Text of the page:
Security researchers from Intrepidus Group have demonstrated a vulnerability at the EUSecWest security conference in Amsterdam that lets San Francisco public transportation users travel for free.
According to the researchers, the contactless fare cards in the New Jersey and San Francisco transit systems use the Mifare Ultralight chip that allows anyone to rewrite the card as needed. The system relies on a series of bits that are flipped whenever a ride is used. Corey Benninger and Max Sobell used a NFC-capable Android smartphone and the “UltraReset” application to rewrite data on the card and restore the fare balance to 10.
“I can do that over and over again if I chose to,” Benninger said in a quote for Computerworld. “I coded the app in one night,” Benninger said, “and I’m not a coder so if somebody knows what they are doing it is pretty easy to do.“
The same contactless payment system is used in other US cities, such as Boston, Seattle, Salt Lake City, Chicago and Philadelphia, but the researchers were unable to test these systems as of this writing. However, the researchers published a modified version of the UltraReset app, called UltraCardTester, to let other users assess whether their transit system is vulnerable to this type of attack.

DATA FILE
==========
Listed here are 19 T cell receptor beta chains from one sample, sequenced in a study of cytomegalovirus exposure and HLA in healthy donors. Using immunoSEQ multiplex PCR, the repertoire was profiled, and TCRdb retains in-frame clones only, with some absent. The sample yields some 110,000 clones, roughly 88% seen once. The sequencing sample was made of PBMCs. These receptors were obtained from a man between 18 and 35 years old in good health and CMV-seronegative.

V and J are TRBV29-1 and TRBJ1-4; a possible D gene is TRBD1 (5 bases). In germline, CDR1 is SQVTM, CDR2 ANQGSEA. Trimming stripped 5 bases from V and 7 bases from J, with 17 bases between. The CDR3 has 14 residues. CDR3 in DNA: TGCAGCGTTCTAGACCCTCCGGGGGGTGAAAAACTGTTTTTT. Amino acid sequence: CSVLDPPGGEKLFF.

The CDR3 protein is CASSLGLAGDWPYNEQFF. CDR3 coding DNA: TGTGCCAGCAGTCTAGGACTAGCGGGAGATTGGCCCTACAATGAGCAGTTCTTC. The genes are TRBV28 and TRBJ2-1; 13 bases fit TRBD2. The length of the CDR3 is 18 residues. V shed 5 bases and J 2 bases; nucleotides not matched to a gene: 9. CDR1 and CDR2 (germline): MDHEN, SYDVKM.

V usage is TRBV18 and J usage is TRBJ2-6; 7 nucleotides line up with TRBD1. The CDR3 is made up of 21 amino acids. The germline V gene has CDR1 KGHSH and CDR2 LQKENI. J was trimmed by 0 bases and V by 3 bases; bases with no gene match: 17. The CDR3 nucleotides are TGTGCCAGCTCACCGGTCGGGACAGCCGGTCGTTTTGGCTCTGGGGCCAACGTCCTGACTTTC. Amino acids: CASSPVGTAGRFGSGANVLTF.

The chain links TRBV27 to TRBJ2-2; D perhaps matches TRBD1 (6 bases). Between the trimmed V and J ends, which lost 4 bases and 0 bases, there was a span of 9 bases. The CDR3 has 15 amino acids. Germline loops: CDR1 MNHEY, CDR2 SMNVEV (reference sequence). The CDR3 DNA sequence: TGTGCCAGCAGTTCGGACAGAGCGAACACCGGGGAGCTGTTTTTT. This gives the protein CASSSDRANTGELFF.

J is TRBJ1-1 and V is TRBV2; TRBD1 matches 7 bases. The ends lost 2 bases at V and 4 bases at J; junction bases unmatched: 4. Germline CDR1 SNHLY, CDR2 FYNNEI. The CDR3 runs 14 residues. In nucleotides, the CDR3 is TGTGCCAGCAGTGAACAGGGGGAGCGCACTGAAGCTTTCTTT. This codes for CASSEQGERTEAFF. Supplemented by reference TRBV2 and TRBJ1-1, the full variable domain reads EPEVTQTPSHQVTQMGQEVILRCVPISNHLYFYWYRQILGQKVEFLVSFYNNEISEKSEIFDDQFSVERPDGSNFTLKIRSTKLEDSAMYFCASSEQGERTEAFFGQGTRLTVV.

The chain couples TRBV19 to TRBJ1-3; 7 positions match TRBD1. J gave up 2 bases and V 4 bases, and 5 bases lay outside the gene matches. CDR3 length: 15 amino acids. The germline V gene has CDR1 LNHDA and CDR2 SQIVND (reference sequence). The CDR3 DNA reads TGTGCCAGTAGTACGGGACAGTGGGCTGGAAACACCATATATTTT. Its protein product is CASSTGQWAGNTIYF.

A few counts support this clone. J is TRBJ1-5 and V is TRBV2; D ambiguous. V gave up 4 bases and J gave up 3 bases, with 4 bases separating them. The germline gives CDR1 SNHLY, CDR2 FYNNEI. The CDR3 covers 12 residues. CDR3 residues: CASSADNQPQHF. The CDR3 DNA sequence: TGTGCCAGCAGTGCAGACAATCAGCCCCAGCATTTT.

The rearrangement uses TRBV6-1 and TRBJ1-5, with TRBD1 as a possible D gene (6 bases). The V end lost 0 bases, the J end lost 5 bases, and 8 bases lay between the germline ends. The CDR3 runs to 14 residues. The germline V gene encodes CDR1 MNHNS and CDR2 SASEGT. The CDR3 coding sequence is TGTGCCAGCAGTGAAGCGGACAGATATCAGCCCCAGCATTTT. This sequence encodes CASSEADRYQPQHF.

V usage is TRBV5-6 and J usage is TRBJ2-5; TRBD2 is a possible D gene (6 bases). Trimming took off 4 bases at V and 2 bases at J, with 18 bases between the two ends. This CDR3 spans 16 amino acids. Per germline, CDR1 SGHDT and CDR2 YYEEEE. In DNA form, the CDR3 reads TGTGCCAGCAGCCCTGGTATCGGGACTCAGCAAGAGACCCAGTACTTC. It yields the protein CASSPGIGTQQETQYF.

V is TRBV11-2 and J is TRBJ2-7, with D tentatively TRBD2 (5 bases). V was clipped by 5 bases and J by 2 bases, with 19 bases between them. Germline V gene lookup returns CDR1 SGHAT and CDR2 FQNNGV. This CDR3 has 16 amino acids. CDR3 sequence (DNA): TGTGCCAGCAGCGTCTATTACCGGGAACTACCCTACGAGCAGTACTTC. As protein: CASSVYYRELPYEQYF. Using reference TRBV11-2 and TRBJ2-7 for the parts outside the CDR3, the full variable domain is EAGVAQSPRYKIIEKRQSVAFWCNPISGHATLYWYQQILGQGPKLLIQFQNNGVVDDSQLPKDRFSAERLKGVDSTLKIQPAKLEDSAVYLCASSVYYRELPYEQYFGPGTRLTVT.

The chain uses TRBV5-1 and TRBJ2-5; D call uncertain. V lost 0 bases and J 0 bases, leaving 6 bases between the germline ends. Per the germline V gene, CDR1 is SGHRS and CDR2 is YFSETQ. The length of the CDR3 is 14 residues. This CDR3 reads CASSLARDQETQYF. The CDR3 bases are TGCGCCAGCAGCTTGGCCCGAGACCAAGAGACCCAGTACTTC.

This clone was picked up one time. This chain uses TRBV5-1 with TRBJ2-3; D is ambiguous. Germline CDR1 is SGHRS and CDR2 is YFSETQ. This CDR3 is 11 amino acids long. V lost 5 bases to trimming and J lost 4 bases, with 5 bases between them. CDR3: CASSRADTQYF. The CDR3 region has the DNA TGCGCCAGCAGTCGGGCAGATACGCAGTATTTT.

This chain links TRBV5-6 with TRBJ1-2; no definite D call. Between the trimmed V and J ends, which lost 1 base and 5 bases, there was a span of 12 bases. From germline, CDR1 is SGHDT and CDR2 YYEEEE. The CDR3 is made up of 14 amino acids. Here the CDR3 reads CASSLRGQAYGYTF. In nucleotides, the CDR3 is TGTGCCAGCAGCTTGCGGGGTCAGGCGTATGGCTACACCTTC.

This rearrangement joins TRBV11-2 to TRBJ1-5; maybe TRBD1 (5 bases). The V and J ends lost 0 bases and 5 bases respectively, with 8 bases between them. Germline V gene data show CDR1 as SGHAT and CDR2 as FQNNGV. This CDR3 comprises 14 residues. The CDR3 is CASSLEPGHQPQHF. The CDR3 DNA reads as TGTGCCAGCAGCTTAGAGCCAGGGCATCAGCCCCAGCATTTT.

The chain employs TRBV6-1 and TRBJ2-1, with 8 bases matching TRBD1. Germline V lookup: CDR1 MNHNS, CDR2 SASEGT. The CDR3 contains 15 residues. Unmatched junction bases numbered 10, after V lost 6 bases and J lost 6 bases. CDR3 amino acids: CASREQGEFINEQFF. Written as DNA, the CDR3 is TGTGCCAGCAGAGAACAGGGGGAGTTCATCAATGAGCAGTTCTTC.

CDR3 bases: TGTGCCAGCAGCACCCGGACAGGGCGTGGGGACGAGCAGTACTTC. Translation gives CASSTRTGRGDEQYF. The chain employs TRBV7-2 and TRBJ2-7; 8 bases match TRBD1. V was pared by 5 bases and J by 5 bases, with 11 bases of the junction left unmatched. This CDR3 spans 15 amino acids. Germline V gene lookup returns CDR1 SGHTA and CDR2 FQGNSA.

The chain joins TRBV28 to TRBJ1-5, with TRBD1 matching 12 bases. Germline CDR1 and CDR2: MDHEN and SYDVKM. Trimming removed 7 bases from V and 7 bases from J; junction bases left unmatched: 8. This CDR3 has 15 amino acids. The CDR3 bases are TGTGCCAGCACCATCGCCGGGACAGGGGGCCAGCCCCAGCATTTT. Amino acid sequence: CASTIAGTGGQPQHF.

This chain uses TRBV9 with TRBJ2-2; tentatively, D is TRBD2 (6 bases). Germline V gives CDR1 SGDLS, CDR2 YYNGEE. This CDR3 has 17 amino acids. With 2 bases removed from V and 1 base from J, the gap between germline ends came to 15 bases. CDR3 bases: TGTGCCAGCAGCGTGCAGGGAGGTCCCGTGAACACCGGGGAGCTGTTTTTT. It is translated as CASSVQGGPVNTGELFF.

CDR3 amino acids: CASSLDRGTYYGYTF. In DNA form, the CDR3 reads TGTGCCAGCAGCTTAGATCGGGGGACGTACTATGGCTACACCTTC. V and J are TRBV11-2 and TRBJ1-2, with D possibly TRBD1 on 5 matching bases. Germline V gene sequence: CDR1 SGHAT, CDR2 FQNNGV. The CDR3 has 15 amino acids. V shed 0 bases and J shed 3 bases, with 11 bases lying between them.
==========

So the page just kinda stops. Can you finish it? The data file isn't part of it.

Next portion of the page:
“Our purpose is not to rub anybody’s nose in,” said Sobell. “We just want to raise awareness for an issue that potentially could affect many systems.“
The researchers also claimed that the transit companies could fix this vulnerability by simply switching to a safer breed of RFID chips, or by implementing additional checks in the back-end system to ensure the bits in the cards are turned on when all the fares have been exhausted.